Youngest preemies run highest neurodevelopmental risk

Youngest preemies are most likely to develop neurodevelopmental problems, a new Canadian study has found.

According to the findings of the study, children born extremely pre-term are at significant risk of developing moderate to severe neurodevelopmental impairments.

The study
For the purpose of the study, Dr. Gregory Moore and his colleagues at the Children’s Hospital of Eastern Ontario, Canada, looked at a close to 900 children four-to-eight years of age. All children were born pre-term, between 22 and 25 weeks of gestational age.

22 weeks is considered the earliest a baby can be born. It’s rare for infants to survive if they are born before 22 weeks.

Moderately or severely impaired children were classified as those scoring the least on IQ tests, diagnosed with cerebral palsy and those who were fully or partially deaf or blind.

Among babies born at 22 weeks, 43 percent were impaired, including 31 percent with severe impairment. The percentage of impairment reduced to 40 percent at 23 weeks, 28 percent at 24 weeks and 24 percent at 25 weeks’ gestation, the researchers highlighted.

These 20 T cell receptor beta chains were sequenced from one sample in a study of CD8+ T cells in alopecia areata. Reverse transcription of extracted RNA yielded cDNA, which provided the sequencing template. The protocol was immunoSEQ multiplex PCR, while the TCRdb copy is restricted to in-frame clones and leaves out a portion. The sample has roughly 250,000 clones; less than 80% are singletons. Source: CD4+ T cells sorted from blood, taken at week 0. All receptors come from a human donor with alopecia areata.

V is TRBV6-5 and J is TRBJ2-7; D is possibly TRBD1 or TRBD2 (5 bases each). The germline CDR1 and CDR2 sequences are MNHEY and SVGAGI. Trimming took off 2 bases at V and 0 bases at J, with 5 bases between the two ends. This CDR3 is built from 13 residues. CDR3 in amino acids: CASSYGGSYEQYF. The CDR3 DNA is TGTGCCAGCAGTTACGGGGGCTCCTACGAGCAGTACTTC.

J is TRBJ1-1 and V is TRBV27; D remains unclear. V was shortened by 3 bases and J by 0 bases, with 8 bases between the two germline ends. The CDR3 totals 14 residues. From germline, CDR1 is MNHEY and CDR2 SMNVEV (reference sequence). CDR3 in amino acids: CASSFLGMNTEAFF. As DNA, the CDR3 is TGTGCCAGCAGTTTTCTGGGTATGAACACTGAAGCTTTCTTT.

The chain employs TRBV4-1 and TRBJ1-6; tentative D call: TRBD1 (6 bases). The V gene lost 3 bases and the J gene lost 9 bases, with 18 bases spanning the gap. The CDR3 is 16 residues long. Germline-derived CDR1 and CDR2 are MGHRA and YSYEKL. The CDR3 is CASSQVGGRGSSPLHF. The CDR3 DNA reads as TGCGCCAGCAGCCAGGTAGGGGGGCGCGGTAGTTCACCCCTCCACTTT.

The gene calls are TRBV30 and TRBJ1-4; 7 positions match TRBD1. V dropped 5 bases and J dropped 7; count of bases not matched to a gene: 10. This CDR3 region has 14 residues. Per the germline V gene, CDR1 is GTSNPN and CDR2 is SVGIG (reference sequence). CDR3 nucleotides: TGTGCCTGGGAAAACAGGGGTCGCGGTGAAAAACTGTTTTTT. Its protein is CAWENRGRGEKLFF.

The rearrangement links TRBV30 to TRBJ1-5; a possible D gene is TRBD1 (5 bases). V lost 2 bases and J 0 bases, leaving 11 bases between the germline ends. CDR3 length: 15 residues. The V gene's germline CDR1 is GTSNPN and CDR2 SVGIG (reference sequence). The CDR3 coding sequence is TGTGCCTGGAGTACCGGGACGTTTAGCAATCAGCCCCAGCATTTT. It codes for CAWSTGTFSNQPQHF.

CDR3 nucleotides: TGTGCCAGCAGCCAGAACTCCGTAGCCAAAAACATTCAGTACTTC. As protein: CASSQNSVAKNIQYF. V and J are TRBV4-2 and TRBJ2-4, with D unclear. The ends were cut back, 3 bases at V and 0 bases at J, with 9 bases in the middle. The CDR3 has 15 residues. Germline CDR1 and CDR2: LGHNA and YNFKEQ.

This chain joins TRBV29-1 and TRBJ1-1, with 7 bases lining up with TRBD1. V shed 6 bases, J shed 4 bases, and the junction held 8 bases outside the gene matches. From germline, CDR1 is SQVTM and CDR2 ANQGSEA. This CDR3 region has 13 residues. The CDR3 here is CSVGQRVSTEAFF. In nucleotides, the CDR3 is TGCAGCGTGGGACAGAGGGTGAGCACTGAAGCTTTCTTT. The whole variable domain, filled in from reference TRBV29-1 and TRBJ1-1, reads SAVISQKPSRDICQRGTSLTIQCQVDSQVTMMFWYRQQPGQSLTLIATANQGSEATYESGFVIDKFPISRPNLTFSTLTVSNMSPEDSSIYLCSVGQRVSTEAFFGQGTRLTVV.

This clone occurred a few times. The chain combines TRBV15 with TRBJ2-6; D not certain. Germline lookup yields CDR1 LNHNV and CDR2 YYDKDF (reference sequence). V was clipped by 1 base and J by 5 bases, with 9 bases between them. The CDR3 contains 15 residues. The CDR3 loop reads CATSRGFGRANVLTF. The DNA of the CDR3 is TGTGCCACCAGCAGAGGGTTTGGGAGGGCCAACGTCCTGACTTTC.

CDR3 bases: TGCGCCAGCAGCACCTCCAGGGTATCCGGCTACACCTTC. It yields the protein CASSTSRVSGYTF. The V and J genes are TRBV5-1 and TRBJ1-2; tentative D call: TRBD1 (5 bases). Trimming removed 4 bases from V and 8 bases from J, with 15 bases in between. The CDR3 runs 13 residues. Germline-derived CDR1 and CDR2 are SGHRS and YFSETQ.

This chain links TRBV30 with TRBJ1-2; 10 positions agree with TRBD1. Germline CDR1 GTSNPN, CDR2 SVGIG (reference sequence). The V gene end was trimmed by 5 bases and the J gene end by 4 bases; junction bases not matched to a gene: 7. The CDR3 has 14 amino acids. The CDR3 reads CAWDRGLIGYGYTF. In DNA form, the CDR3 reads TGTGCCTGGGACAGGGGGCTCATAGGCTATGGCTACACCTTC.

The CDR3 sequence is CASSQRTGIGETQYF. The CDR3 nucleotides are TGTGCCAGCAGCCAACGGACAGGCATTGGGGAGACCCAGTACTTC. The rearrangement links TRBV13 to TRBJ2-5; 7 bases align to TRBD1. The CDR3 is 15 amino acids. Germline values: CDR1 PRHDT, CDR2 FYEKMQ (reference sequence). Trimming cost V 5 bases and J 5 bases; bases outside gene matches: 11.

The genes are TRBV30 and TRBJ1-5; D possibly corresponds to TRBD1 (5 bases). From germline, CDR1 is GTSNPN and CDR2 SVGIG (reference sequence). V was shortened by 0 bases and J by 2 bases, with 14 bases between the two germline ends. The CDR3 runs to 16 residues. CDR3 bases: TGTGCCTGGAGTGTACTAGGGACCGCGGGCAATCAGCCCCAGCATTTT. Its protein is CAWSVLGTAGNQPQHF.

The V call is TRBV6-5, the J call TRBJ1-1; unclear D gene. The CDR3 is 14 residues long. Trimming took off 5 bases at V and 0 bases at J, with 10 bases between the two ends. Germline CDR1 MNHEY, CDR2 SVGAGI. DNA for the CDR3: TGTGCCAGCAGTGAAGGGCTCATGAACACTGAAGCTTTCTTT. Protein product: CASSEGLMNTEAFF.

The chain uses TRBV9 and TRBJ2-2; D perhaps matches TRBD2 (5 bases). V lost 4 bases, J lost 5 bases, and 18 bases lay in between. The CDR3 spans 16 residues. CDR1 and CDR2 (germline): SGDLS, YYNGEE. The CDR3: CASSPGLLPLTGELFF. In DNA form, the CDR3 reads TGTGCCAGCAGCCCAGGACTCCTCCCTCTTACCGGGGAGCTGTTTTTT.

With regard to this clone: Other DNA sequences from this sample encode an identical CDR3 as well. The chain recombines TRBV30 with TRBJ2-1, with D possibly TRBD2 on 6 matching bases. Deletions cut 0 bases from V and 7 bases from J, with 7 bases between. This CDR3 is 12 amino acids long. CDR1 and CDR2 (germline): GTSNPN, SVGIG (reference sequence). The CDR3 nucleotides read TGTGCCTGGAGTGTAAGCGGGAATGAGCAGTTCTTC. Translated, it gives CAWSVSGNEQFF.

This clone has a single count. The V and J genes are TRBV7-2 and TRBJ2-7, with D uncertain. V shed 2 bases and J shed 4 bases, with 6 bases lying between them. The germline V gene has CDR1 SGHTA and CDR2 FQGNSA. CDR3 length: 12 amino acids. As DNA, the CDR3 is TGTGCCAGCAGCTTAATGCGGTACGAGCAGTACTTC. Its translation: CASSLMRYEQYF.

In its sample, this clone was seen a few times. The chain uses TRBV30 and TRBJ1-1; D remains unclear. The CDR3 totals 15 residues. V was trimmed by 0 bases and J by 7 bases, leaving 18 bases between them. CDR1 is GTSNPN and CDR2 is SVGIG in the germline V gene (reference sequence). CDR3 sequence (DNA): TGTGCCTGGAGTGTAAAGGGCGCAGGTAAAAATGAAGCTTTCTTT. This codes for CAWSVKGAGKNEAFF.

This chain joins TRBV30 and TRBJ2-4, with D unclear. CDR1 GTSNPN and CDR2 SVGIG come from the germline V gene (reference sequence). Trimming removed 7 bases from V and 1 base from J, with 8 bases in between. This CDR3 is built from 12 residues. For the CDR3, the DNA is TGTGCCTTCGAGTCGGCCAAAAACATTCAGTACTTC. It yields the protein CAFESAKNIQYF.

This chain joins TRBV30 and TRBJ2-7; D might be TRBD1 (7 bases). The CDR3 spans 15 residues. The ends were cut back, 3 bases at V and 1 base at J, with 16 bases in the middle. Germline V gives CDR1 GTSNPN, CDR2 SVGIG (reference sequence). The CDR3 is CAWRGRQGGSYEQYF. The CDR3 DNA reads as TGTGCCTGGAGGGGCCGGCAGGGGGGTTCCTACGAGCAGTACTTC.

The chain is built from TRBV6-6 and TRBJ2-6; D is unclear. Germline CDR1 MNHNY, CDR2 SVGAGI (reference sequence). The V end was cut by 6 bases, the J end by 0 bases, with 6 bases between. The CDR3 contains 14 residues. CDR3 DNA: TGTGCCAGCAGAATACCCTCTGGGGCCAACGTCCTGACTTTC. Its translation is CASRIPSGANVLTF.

While pre-term birth was grossly related to risk of neurodevelopmental problems, the risks dropped significantly with each extra week in the womb, researchers averred.

The findings of the study are “an important contribution to our knowledge about rates of neurodevelopmental issues facing the smallest of preemies,” Dr. Steven Miller, head of neurology at Toronto’s Hospital for Sick Children said.

But the findings still suggest that many children born at young gestational ages will develop well, without significant neurodevelopmental problems.

“There is obviously a large group of babies that are born very young who do beautifully, and don’t have moderate to severe impairments,” Miller said.

“And so when you look at the 24- and 25-weekers, the question we’re now asking more often is: how do we predict who’s going to do well? And if parents knew that their babies were going to do well, would that help them care for their families during a very stressful intensive care stay?”

The findings of the study are reported Monday in JAMA Pediatrics.